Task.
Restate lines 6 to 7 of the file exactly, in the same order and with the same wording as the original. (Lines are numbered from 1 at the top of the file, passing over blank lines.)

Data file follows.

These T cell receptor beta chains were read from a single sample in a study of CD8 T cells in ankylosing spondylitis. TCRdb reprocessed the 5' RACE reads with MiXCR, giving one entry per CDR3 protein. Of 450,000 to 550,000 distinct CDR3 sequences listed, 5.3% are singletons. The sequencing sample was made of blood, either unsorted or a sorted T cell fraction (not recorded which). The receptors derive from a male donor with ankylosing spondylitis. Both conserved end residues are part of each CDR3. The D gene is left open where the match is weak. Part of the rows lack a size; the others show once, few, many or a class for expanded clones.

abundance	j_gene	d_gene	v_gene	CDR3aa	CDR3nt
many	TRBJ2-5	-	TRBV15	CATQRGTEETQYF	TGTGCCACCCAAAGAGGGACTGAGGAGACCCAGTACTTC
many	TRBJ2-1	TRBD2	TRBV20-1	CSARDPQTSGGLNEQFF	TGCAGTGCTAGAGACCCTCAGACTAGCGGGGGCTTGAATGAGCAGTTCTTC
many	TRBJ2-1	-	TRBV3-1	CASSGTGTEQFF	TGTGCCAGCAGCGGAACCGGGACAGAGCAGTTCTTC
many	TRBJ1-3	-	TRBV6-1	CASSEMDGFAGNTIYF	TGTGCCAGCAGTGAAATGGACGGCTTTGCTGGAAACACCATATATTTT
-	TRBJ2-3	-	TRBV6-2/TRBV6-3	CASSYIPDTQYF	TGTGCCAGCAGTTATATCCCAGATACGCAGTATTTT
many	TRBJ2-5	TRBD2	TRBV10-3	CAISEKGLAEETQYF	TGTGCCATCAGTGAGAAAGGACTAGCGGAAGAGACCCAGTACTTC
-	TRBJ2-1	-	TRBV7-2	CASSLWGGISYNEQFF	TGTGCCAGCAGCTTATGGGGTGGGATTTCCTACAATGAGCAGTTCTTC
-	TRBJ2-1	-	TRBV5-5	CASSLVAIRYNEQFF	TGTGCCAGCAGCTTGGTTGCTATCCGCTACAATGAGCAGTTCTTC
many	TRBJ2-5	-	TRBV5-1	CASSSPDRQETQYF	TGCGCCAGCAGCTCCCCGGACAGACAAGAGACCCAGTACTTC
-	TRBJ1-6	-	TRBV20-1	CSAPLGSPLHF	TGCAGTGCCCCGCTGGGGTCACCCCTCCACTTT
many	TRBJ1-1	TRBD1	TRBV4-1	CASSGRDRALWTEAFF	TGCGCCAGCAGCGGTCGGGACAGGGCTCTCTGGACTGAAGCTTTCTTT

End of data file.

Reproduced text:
many	TRBJ1-3	-	TRBV6-1	CASSEMDGFAGNTIYF	TGTGCCAGCAGTGAAATGGACGGCTTTGCTGGAAACACCATATATTTT
-	TRBJ2-3	-	TRBV6-2/TRBV6-3	CASSYIPDTQYF	TGTGCCAGCAGTTATATCCCAGATACGCAGTATTTT